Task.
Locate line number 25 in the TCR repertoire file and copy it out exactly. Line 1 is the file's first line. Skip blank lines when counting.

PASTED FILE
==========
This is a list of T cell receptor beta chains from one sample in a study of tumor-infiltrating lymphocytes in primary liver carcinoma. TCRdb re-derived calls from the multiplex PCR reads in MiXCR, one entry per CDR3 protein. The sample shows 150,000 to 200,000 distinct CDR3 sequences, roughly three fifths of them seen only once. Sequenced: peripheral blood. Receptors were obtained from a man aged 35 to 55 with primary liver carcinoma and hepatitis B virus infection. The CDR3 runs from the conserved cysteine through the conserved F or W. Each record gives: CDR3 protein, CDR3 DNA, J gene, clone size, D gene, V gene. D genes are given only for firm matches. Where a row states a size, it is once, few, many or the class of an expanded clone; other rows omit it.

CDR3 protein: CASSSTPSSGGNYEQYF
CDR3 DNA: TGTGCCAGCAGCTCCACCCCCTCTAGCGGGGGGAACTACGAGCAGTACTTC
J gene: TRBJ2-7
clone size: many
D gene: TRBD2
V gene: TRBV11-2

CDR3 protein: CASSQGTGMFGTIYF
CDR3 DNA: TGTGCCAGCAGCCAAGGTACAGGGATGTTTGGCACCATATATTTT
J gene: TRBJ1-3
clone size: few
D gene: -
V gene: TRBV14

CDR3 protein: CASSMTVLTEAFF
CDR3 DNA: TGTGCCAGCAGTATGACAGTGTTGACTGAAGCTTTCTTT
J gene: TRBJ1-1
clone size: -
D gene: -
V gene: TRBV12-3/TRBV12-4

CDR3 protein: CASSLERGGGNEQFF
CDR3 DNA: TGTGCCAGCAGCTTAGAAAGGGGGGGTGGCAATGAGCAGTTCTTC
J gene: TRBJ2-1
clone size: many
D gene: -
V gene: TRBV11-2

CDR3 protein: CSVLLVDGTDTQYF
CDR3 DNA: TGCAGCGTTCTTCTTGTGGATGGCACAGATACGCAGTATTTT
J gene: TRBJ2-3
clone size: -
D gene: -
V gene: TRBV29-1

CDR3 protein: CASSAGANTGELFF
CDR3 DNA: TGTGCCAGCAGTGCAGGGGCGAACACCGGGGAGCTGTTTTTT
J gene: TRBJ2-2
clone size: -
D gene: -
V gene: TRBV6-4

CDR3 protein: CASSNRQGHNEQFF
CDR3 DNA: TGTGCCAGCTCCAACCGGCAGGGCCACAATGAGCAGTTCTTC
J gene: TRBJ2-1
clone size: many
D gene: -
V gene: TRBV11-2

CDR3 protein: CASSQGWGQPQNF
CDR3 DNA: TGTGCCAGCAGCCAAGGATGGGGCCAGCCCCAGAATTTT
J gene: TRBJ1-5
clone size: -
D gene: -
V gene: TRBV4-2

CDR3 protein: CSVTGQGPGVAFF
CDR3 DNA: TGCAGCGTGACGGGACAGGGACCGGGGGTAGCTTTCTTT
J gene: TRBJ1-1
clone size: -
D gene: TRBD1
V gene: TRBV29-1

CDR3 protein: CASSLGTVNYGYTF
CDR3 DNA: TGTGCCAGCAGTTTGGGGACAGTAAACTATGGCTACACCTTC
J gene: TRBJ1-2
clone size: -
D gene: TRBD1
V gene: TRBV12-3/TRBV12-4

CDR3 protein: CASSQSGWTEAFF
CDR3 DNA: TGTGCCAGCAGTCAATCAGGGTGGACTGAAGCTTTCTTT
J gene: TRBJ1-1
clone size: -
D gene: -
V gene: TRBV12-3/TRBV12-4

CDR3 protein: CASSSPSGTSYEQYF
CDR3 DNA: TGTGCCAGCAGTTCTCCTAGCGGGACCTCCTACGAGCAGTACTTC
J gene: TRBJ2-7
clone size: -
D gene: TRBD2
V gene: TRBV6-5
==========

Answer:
V gene: TRBV11-2